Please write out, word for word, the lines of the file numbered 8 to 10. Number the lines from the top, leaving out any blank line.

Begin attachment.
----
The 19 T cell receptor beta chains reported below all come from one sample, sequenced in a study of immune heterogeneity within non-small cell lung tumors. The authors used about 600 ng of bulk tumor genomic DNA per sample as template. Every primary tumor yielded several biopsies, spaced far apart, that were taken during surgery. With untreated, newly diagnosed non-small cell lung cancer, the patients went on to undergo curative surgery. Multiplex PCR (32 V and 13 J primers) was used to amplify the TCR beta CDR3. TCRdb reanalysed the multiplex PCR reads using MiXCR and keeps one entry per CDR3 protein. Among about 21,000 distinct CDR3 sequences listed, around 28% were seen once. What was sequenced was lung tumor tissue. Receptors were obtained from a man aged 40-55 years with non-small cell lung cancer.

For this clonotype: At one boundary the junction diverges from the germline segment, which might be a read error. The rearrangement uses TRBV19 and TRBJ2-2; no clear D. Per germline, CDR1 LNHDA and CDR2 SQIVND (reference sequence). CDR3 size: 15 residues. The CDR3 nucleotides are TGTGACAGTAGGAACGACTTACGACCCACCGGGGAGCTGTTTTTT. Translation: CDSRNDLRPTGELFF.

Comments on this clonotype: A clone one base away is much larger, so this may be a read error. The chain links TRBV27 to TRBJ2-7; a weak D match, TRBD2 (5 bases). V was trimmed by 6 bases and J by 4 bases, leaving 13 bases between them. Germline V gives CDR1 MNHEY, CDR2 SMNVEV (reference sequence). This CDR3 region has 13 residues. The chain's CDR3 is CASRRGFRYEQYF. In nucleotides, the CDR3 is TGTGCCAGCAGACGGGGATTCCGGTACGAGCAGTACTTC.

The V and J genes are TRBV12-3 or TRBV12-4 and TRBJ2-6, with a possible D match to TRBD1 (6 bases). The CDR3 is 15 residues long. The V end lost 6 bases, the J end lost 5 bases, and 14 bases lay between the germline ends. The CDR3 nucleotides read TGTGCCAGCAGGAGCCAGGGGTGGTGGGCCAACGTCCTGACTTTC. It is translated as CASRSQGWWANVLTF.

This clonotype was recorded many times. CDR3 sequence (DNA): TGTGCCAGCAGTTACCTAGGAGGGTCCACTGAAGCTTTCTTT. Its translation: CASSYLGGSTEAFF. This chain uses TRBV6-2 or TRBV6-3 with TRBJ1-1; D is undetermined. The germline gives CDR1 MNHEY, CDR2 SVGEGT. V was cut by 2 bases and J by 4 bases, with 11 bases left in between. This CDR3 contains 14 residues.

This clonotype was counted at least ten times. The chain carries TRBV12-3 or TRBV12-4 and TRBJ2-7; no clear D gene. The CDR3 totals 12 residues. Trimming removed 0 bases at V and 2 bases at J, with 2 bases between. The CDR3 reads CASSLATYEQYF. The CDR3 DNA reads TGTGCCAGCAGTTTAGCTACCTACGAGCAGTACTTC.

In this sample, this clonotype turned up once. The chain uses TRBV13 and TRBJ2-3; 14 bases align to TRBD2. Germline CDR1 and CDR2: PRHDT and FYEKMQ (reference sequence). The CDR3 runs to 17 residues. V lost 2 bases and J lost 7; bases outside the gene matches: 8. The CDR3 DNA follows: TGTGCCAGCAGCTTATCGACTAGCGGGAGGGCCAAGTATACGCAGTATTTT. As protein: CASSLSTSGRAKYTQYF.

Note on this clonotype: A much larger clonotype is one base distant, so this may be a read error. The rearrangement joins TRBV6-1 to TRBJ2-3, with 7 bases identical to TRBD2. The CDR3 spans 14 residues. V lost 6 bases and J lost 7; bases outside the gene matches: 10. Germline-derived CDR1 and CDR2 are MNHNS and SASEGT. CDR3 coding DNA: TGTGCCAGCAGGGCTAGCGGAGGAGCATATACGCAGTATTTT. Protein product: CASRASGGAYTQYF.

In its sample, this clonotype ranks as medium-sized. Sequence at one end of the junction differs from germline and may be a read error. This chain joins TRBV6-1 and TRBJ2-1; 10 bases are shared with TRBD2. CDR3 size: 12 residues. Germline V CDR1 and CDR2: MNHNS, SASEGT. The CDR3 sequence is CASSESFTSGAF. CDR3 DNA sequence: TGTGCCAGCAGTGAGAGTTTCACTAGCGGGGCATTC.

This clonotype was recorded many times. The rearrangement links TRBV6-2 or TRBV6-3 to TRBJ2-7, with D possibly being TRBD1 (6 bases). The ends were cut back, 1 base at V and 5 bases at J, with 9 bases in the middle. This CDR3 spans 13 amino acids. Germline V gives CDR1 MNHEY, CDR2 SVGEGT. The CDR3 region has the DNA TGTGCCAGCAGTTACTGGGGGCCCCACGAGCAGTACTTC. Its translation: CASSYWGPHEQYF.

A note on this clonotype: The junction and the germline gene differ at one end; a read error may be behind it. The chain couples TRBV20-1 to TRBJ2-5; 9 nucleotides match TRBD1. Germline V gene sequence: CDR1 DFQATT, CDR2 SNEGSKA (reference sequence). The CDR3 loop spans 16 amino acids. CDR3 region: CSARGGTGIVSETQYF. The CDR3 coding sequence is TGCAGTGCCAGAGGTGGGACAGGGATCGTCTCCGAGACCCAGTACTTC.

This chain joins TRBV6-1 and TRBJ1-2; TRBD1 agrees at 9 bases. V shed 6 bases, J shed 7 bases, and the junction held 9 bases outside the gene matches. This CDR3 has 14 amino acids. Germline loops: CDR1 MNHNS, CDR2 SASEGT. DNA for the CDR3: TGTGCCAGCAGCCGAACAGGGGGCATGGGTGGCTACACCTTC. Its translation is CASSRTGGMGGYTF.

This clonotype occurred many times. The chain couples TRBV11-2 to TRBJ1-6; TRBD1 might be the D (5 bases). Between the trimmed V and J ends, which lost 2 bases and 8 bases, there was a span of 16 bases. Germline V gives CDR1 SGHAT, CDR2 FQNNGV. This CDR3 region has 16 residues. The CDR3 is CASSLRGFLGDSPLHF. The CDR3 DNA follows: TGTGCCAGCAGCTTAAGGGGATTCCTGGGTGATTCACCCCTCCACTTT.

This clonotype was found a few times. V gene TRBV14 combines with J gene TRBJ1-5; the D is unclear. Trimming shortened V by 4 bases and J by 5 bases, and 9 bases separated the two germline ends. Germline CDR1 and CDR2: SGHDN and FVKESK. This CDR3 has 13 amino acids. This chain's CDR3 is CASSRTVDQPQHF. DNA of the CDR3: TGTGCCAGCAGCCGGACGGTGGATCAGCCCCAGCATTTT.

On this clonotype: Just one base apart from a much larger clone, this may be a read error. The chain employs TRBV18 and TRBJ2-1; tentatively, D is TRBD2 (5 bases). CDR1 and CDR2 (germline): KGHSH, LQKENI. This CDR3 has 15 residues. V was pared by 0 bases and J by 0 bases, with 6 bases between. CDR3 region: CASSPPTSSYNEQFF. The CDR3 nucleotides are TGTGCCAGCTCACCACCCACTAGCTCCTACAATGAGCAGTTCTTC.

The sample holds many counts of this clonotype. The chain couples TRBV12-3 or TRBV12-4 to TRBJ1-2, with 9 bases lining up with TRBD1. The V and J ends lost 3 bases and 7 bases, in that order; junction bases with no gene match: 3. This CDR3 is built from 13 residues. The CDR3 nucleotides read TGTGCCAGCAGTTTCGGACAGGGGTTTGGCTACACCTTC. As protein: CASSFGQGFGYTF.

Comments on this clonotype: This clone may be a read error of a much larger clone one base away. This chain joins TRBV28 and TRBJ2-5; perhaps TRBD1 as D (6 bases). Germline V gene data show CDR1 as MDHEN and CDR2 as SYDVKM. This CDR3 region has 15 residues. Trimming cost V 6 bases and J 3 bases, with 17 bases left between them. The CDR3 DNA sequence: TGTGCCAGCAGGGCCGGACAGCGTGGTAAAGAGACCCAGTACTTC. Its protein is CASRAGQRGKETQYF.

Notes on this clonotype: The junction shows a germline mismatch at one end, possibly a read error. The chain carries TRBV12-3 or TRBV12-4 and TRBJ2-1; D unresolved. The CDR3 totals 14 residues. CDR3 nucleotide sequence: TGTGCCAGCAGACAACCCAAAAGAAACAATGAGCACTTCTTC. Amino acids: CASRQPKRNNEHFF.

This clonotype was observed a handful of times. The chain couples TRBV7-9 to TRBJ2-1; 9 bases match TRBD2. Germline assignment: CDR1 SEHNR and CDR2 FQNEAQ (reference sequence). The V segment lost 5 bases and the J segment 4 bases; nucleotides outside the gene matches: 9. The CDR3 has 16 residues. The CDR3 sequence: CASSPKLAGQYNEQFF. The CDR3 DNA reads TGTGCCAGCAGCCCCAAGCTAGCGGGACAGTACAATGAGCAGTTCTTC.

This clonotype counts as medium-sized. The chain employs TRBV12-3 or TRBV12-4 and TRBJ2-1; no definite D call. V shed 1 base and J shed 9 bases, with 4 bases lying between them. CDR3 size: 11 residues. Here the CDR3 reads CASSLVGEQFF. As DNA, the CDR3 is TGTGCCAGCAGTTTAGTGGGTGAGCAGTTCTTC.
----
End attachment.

Note on this clonotype: A much larger clonotype is one base distant, so this may be a read error. The rearrangement joins TRBV6-1 to TRBJ2-3, with 7 bases identical to TRBD2. The CDR3 spans 14 residues. V lost 6 bases and J lost 7; bases outside the gene matches: 10. Germline-derived CDR1 and CDR2 are MNHNS and SASEGT. CDR3 coding DNA: TGTGCCAGCAGGGCTAGCGGAGGAGCATATACGCAGTATTTT. Protein product: CASRASGGAYTQYF.

In its sample, this clonotype ranks as medium-sized. Sequence at one end of the junction differs from germline and may be a read error. This chain joins TRBV6-1 and TRBJ2-1; 10 bases are shared with TRBD2. CDR3 size: 12 residues. Germline V CDR1 and CDR2: MNHNS, SASEGT. The CDR3 sequence is CASSESFTSGAF. CDR3 DNA sequence: TGTGCCAGCAGTGAGAGTTTCACTAGCGGGGCATTC.

This clonotype was recorded many times. The rearrangement links TRBV6-2 or TRBV6-3 to TRBJ2-7, with D possibly being TRBD1 (6 bases). The ends were cut back, 1 base at V and 5 bases at J, with 9 bases in the middle. This CDR3 spans 13 amino acids. Germline V gives CDR1 MNHEY, CDR2 SVGEGT. The CDR3 region has the DNA TGTGCCAGCAGTTACTGGGGGCCCCACGAGCAGTACTTC. Its translation: CASSYWGPHEQYF.